And for the record: saltyfemme crosses her legs and talks girly. She played with Barbies. She likes the boy types. You’d probably think she was straight if you saw her. She is most definitely not. So fuck you, 60 Minutes.

Via Pandagon.


Long Island couple accused of abusing domestic workers

May 17, 2007

Just another reason why domestic workers need a Bill of Rights. A Long Island couple has been charged with abusing, underpaying, and overworking two Indonesian domestic workers. From the NYTimes:

Police and federal immigration agents developed the case against the couple after one of the women, identified only as “Samirah” in court papers, was seen wandering near a Dunkin’ Donuts shop in Syosset on Sunday morning, wearing only pants and wrapped in a towel. Her face was bruised, and when shop employees tried to communicate with her, she made gestures of slapping herself and uttering what sounded to them like the word “master,” prosecutors said.

The police took Samirah to Nassau University Medical Center, where, with the help of an Indonesian translator, she told them that she and a second woman, identified in papers only as “Nona,” were forced by the Sabhnanis to work long hours, given little food, forced to sleep on mats on the floor, kept hidden when company came, threatened with violence, and in Samirah’s case, frequently beaten by Mrs. Sabhnani.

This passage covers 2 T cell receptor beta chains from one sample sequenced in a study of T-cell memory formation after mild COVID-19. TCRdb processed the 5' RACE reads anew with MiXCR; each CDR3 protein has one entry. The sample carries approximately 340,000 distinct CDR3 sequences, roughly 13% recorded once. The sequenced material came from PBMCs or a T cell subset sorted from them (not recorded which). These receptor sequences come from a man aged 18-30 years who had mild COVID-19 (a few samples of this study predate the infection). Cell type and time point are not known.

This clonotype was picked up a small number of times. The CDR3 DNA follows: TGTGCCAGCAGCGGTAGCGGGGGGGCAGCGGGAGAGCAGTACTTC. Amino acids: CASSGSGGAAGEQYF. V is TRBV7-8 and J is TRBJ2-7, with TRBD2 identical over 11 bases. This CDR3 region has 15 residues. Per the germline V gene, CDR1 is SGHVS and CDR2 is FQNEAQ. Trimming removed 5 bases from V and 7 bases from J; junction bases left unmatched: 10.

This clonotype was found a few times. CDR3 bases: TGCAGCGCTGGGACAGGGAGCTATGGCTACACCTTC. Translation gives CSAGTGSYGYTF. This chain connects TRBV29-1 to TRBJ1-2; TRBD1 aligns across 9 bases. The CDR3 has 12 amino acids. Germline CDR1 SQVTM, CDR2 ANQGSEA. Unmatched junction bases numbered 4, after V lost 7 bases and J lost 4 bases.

Nice. So now I want the mainstream feminists to pay close attention: there are over 200,000 domestic workers in the NY metro-area – I don’t even know what the numbers look like for the whole country. They are almost exclusively immigrant women of color. And they are not covered by labor laws. Talk about not valuing women’s work.